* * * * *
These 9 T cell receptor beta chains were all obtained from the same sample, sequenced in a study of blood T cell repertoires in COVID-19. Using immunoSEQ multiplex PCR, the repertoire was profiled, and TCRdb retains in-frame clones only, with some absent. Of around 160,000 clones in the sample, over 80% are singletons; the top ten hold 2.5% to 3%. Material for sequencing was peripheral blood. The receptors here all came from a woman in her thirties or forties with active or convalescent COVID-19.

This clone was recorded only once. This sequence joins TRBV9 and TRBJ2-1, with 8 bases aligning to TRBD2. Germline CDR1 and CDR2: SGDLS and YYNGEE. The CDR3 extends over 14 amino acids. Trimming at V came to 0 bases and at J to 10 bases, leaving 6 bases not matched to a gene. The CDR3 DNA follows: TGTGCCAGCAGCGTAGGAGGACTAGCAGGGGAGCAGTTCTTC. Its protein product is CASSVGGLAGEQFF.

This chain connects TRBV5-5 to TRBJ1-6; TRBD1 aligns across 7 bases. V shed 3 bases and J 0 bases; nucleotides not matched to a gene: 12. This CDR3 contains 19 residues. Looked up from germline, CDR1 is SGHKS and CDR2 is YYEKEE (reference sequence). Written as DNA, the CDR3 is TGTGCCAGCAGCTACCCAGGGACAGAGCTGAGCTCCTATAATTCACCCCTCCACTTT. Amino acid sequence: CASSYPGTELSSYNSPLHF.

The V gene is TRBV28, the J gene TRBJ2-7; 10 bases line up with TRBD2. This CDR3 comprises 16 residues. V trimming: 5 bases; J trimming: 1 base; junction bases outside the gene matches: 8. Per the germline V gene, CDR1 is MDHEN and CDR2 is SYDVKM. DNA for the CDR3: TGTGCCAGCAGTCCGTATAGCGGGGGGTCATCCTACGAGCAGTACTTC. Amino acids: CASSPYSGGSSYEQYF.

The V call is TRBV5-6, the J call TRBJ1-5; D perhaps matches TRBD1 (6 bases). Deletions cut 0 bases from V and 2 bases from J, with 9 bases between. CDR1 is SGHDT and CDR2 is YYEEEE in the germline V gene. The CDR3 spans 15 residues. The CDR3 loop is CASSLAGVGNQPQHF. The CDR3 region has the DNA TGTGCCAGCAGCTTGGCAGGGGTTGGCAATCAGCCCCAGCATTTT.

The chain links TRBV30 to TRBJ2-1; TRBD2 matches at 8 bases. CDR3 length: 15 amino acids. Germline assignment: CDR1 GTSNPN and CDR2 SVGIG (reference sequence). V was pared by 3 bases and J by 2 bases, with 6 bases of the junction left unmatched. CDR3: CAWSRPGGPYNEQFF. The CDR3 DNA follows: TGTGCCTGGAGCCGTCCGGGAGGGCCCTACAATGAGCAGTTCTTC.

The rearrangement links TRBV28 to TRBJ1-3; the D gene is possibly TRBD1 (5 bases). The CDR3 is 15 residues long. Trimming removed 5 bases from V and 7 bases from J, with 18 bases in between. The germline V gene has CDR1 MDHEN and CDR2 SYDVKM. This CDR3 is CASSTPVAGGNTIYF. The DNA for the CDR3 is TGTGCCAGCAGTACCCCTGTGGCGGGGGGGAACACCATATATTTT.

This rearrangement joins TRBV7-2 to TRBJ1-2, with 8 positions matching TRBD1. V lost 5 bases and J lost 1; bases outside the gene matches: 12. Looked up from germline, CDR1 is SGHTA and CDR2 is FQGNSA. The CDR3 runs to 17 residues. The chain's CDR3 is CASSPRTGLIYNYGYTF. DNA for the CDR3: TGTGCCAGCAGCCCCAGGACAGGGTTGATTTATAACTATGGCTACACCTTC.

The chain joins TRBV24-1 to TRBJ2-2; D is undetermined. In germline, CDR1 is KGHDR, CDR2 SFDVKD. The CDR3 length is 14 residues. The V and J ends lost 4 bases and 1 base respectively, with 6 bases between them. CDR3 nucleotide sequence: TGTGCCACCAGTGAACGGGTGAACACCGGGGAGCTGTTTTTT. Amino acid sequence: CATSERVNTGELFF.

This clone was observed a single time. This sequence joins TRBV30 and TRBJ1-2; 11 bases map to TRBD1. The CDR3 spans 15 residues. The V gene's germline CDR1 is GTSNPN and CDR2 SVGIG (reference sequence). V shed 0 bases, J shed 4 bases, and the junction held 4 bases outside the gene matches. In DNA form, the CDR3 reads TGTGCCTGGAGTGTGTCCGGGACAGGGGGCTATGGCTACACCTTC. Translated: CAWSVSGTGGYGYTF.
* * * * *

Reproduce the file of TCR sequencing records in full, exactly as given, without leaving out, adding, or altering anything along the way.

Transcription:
These 9 T cell receptor beta chains were all obtained from the same sample, sequenced in a study of blood T cell repertoires in COVID-19. Using immunoSEQ multiplex PCR, the repertoire was profiled, and TCRdb retains in-frame clones only, with some absent. Of around 160,000 clones in the sample, over 80% are singletons; the top ten hold 2.5% to 3%. Material for sequencing was peripheral blood. The receptors here all came from a woman in her thirties or forties with active or convalescent COVID-19.

This clone was recorded only once. This sequence joins TRBV9 and TRBJ2-1, with 8 bases aligning to TRBD2. Germline CDR1 and CDR2: SGDLS and YYNGEE. The CDR3 extends over 14 amino acids. Trimming at V came to 0 bases and at J to 10 bases, leaving 6 bases not matched to a gene. The CDR3 DNA follows: TGTGCCAGCAGCGTAGGAGGACTAGCAGGGGAGCAGTTCTTC. Its protein product is CASSVGGLAGEQFF.

This chain connects TRBV5-5 to TRBJ1-6; TRBD1 aligns across 7 bases. V shed 3 bases and J 0 bases; nucleotides not matched to a gene: 12. This CDR3 contains 19 residues. Looked up from germline, CDR1 is SGHKS and CDR2 is YYEKEE (reference sequence). Written as DNA, the CDR3 is TGTGCCAGCAGCTACCCAGGGACAGAGCTGAGCTCCTATAATTCACCCCTCCACTTT. Amino acid sequence: CASSYPGTELSSYNSPLHF.

The V gene is TRBV28, the J gene TRBJ2-7; 10 bases line up with TRBD2. This CDR3 comprises 16 residues. V trimming: 5 bases; J trimming: 1 base; junction bases outside the gene matches: 8. Per the germline V gene, CDR1 is MDHEN and CDR2 is SYDVKM. DNA for the CDR3: TGTGCCAGCAGTCCGTATAGCGGGGGGTCATCCTACGAGCAGTACTTC. Amino acids: CASSPYSGGSSYEQYF.

The V call is TRBV5-6, the J call TRBJ1-5; D perhaps matches TRBD1 (6 bases). Deletions cut 0 bases from V and 2 bases from J, with 9 bases between. CDR1 is SGHDT and CDR2 is YYEEEE in the germline V gene. The CDR3 spans 15 residues. The CDR3 loop is CASSLAGVGNQPQHF. The CDR3 region has the DNA TGTGCCAGCAGCTTGGCAGGGGTTGGCAATCAGCCCCAGCATTTT.

The chain links TRBV30 to TRBJ2-1; TRBD2 matches at 8 bases. CDR3 length: 15 amino acids. Germline assignment: CDR1 GTSNPN and CDR2 SVGIG (reference sequence). V was pared by 3 bases and J by 2 bases, with 6 bases of the junction left unmatched. CDR3: CAWSRPGGPYNEQFF. The CDR3 DNA follows: TGTGCCTGGAGCCGTCCGGGAGGGCCCTACAATGAGCAGTTCTTC.

The rearrangement links TRBV28 to TRBJ1-3; the D gene is possibly TRBD1 (5 bases). The CDR3 is 15 residues long. Trimming removed 5 bases from V and 7 bases from J, with 18 bases in between. The germline V gene has CDR1 MDHEN and CDR2 SYDVKM. This CDR3 is CASSTPVAGGNTIYF. The DNA for the CDR3 is TGTGCCAGCAGTACCCCTGTGGCGGGGGGGAACACCATATATTTT.

This rearrangement joins TRBV7-2 to TRBJ1-2, with 8 positions matching TRBD1. V lost 5 bases and J lost 1; bases outside the gene matches: 12. Looked up from germline, CDR1 is SGHTA and CDR2 is FQGNSA. The CDR3 runs to 17 residues. The chain's CDR3 is CASSPRTGLIYNYGYTF. DNA for the CDR3: TGTGCCAGCAGCCCCAGGACAGGGTTGATTTATAACTATGGCTACACCTTC.

The chain joins TRBV24-1 to TRBJ2-2; D is undetermined. In germline, CDR1 is KGHDR, CDR2 SFDVKD. The CDR3 length is 14 residues. The V and J ends lost 4 bases and 1 base respectively, with 6 bases between them. CDR3 nucleotide sequence: TGTGCCACCAGTGAACGGGTGAACACCGGGGAGCTGTTTTTT. Amino acid sequence: CATSERVNTGELFF.

This clone was observed a single time. This sequence joins TRBV30 and TRBJ1-2; 11 bases map to TRBD1. The CDR3 spans 15 residues. The V gene's germline CDR1 is GTSNPN and CDR2 SVGIG (reference sequence). V shed 0 bases, J shed 4 bases, and the junction held 4 bases outside the gene matches. In DNA form, the CDR3 reads TGTGCCTGGAGTGTGTCCGGGACAGGGGGCTATGGCTACACCTTC. Translated: CAWSVSGTGGYGYTF.